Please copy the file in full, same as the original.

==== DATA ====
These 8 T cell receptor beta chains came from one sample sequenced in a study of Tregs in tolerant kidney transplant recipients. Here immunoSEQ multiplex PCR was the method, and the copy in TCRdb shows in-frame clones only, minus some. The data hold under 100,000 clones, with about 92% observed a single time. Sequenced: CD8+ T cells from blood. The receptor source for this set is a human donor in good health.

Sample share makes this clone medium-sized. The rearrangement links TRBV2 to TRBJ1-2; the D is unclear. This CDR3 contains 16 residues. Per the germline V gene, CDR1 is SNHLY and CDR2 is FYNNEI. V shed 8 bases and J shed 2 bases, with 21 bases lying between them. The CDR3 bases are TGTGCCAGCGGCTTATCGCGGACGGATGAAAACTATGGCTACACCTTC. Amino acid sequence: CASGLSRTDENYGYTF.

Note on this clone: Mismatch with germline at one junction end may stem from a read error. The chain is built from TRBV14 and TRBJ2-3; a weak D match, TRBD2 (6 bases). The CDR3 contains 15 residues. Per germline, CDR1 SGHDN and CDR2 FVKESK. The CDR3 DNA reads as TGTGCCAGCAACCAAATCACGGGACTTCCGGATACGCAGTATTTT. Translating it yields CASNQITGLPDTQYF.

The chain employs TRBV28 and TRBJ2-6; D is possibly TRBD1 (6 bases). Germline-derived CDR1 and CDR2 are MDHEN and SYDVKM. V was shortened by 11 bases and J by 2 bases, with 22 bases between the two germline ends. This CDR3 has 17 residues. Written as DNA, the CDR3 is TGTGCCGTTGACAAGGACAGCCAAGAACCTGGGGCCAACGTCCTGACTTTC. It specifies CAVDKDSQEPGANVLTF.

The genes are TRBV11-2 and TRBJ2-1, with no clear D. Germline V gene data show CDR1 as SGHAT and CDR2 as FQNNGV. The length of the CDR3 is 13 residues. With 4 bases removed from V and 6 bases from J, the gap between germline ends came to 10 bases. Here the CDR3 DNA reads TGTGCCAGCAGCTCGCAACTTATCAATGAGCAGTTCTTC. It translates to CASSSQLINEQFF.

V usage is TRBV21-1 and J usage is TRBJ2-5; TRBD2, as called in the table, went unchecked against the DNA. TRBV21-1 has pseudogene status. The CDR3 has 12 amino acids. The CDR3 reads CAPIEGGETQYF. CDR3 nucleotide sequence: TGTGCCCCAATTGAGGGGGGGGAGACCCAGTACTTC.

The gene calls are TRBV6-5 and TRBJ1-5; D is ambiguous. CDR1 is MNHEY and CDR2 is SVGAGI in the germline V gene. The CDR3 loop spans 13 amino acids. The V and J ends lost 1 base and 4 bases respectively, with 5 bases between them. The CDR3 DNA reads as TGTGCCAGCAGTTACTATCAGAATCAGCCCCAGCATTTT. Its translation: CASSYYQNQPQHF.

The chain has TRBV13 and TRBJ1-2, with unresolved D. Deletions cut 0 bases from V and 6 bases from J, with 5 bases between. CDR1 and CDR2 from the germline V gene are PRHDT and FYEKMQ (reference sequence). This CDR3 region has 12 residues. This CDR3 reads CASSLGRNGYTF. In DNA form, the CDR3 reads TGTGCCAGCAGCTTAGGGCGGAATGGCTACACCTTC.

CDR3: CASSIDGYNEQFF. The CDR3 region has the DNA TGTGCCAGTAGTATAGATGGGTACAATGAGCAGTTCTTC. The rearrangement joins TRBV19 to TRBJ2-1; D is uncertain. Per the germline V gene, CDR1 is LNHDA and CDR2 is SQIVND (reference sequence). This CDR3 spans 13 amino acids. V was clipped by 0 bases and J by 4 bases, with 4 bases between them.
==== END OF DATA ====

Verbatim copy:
These 8 T cell receptor beta chains came from one sample sequenced in a study of Tregs in tolerant kidney transplant recipients. Here immunoSEQ multiplex PCR was the method, and the copy in TCRdb shows in-frame clones only, minus some. The data hold under 100,000 clones, with about 92% observed a single time. Sequenced: CD8+ T cells from blood. The receptor source for this set is a human donor in good health.

Sample share makes this clone medium-sized. The rearrangement links TRBV2 to TRBJ1-2; the D is unclear. This CDR3 contains 16 residues. Per the germline V gene, CDR1 is SNHLY and CDR2 is FYNNEI. V shed 8 bases and J shed 2 bases, with 21 bases lying between them. The CDR3 bases are TGTGCCAGCGGCTTATCGCGGACGGATGAAAACTATGGCTACACCTTC. Amino acid sequence: CASGLSRTDENYGYTF.

Note on this clone: Mismatch with germline at one junction end may stem from a read error. The chain is built from TRBV14 and TRBJ2-3; a weak D match, TRBD2 (6 bases). The CDR3 contains 15 residues. Per germline, CDR1 SGHDN and CDR2 FVKESK. The CDR3 DNA reads as TGTGCCAGCAACCAAATCACGGGACTTCCGGATACGCAGTATTTT. Translating it yields CASNQITGLPDTQYF.

The chain employs TRBV28 and TRBJ2-6; D is possibly TRBD1 (6 bases). Germline-derived CDR1 and CDR2 are MDHEN and SYDVKM. V was shortened by 11 bases and J by 2 bases, with 22 bases between the two germline ends. This CDR3 has 17 residues. Written as DNA, the CDR3 is TGTGCCGTTGACAAGGACAGCCAAGAACCTGGGGCCAACGTCCTGACTTTC. It specifies CAVDKDSQEPGANVLTF.

The genes are TRBV11-2 and TRBJ2-1, with no clear D. Germline V gene data show CDR1 as SGHAT and CDR2 as FQNNGV. The length of the CDR3 is 13 residues. With 4 bases removed from V and 6 bases from J, the gap between germline ends came to 10 bases. Here the CDR3 DNA reads TGTGCCAGCAGCTCGCAACTTATCAATGAGCAGTTCTTC. It translates to CASSSQLINEQFF.

V usage is TRBV21-1 and J usage is TRBJ2-5; TRBD2, as called in the table, went unchecked against the DNA. TRBV21-1 has pseudogene status. The CDR3 has 12 amino acids. The CDR3 reads CAPIEGGETQYF. CDR3 nucleotide sequence: TGTGCCCCAATTGAGGGGGGGGAGACCCAGTACTTC.

The gene calls are TRBV6-5 and TRBJ1-5; D is ambiguous. CDR1 is MNHEY and CDR2 is SVGAGI in the germline V gene. The CDR3 loop spans 13 amino acids. The V and J ends lost 1 base and 4 bases respectively, with 5 bases between them. The CDR3 DNA reads as TGTGCCAGCAGTTACTATCAGAATCAGCCCCAGCATTTT. Its translation: CASSYYQNQPQHF.

The chain has TRBV13 and TRBJ1-2, with unresolved D. Deletions cut 0 bases from V and 6 bases from J, with 5 bases between. CDR1 and CDR2 from the germline V gene are PRHDT and FYEKMQ (reference sequence). This CDR3 region has 12 residues. This CDR3 reads CASSLGRNGYTF. In DNA form, the CDR3 reads TGTGCCAGCAGCTTAGGGCGGAATGGCTACACCTTC.

CDR3: CASSIDGYNEQFF. The CDR3 region has the DNA TGTGCCAGTAGTATAGATGGGTACAATGAGCAGTTCTTC. The rearrangement joins TRBV19 to TRBJ2-1; D is uncertain. Per the germline V gene, CDR1 is LNHDA and CDR2 is SQIVND (reference sequence). This CDR3 spans 13 amino acids. V was clipped by 0 bases and J by 4 bases, with 4 bases between them.